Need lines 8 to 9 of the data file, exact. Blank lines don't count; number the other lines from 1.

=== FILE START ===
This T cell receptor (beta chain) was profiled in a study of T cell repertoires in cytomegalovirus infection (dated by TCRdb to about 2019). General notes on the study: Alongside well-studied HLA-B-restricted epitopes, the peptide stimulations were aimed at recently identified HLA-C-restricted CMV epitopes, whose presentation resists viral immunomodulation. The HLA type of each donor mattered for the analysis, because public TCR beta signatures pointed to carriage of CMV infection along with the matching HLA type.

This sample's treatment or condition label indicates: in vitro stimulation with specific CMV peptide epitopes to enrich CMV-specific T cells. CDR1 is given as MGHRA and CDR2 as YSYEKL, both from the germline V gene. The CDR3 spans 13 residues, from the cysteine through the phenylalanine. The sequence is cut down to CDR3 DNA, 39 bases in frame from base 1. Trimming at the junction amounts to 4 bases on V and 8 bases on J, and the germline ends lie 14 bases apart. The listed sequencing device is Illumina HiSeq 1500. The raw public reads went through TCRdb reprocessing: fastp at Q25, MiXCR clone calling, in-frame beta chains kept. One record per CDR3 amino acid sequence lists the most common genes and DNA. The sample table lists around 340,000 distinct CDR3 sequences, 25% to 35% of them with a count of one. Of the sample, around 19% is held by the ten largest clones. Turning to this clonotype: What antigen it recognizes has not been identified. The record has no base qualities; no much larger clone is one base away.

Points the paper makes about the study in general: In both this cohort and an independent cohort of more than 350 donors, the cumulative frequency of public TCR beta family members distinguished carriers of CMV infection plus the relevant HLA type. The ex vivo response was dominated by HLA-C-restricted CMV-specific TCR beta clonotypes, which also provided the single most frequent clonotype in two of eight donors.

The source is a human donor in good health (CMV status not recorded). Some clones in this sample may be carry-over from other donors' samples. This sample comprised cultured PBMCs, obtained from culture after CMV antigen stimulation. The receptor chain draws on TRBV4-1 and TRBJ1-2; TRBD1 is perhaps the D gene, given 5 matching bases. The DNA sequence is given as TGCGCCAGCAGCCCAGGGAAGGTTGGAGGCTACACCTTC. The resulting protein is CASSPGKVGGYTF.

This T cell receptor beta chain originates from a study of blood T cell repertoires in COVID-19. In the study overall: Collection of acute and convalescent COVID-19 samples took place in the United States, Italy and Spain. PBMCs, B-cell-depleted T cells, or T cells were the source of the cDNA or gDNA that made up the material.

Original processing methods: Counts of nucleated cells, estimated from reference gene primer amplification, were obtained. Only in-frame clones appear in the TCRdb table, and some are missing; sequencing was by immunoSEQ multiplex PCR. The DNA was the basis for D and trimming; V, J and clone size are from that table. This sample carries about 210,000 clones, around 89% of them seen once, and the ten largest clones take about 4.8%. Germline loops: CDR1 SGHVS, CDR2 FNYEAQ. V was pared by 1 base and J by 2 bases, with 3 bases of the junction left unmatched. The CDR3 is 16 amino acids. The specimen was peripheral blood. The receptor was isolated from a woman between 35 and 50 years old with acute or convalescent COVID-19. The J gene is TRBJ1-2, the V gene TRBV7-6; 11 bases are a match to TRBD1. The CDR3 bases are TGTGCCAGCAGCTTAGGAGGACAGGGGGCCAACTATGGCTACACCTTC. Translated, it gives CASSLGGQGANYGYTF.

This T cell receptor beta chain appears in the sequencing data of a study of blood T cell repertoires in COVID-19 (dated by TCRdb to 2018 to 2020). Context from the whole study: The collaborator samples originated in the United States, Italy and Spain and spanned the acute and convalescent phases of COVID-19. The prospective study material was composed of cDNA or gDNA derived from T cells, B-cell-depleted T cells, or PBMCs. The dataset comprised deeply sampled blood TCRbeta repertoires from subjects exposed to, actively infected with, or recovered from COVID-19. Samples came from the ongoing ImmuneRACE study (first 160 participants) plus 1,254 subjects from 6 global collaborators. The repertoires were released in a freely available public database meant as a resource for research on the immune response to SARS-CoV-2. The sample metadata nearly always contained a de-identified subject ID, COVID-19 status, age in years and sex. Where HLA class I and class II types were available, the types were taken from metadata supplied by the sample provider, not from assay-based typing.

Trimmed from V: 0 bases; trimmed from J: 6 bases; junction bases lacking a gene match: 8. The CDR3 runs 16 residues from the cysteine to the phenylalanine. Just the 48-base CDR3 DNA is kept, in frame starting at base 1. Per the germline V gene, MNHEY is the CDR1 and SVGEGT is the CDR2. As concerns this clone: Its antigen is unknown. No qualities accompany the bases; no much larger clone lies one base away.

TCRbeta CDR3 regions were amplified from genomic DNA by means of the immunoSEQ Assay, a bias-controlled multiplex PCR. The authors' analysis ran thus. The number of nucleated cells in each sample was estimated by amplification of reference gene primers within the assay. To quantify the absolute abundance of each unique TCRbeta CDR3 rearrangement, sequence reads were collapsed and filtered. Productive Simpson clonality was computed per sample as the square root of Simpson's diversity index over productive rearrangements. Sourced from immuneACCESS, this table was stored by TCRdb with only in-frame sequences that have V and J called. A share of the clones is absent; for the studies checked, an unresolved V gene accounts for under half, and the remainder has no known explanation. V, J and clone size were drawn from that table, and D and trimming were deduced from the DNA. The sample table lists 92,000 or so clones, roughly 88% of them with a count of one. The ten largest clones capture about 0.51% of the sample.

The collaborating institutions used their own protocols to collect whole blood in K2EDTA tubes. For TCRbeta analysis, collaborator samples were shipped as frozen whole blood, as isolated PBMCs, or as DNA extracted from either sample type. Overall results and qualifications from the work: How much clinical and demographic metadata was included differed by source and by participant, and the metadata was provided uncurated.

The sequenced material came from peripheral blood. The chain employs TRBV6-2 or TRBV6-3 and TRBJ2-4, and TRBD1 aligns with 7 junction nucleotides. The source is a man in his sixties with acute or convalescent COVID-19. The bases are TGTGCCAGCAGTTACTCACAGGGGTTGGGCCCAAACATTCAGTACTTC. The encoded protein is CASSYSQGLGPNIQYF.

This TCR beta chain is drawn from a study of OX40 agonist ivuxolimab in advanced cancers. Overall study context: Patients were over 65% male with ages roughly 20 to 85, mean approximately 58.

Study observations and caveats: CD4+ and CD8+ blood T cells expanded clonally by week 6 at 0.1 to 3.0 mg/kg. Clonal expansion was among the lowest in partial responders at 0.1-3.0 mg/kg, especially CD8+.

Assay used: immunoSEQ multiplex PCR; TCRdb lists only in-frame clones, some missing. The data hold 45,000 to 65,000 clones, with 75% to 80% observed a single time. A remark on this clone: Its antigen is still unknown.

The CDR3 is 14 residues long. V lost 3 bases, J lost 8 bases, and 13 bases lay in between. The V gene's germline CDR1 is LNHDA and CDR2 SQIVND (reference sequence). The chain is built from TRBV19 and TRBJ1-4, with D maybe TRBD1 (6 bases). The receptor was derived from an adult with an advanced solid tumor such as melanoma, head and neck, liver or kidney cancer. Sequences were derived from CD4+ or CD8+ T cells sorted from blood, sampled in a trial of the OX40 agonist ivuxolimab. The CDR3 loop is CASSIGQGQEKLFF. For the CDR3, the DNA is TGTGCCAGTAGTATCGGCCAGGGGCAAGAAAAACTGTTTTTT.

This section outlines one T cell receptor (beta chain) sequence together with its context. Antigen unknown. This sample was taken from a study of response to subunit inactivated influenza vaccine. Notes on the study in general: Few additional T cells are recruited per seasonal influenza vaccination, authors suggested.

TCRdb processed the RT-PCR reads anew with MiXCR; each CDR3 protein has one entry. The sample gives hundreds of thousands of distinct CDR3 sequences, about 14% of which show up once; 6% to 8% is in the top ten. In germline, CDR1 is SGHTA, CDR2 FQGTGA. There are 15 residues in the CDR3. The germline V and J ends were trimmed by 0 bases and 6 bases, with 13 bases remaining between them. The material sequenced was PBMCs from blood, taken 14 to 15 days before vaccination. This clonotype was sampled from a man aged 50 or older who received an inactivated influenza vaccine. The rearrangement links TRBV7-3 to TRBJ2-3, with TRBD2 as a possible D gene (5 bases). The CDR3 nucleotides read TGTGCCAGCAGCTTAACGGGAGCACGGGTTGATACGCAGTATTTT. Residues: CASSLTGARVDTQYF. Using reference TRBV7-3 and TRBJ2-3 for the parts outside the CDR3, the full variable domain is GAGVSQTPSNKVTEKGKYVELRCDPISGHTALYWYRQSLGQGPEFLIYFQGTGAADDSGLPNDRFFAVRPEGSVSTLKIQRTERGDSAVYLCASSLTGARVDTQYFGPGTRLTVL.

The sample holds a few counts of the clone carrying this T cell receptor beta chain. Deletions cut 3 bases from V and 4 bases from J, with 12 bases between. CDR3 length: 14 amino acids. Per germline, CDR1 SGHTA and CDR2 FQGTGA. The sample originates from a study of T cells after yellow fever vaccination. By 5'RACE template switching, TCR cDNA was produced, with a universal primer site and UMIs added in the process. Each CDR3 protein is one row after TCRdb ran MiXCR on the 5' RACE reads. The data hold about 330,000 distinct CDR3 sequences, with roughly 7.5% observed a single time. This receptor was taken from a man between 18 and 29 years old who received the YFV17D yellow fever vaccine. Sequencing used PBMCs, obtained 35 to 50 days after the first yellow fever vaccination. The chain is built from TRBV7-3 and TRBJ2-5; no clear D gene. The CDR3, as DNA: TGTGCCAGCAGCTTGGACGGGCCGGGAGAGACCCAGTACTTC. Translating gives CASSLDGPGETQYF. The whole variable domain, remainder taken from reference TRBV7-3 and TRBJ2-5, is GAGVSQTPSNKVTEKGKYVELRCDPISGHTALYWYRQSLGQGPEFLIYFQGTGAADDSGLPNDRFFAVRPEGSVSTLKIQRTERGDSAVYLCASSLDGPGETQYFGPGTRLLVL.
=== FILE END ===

Trimmed from V: 0 bases; trimmed from J: 6 bases; junction bases lacking a gene match: 8. The CDR3 runs 16 residues from the cysteine to the phenylalanine. Just the 48-base CDR3 DNA is kept, in frame starting at base 1. Per the germline V gene, MNHEY is the CDR1 and SVGEGT is the CDR2. As concerns this clone: Its antigen is unknown. No qualities accompany the bases; no much larger clone lies one base away.

TCRbeta CDR3 regions were amplified from genomic DNA by means of the immunoSEQ Assay, a bias-controlled multiplex PCR. The authors' analysis ran thus. The number of nucleated cells in each sample was estimated by amplification of reference gene primers within the assay. To quantify the absolute abundance of each unique TCRbeta CDR3 rearrangement, sequence reads were collapsed and filtered. Productive Simpson clonality was computed per sample as the square root of Simpson's diversity index over productive rearrangements. Sourced from immuneACCESS, this table was stored by TCRdb with only in-frame sequences that have V and J called. A share of the clones is absent; for the studies checked, an unresolved V gene accounts for under half, and the remainder has no known explanation. V, J and clone size were drawn from that table, and D and trimming were deduced from the DNA. The sample table lists 92,000 or so clones, roughly 88% of them with a count of one. The ten largest clones capture about 0.51% of the sample.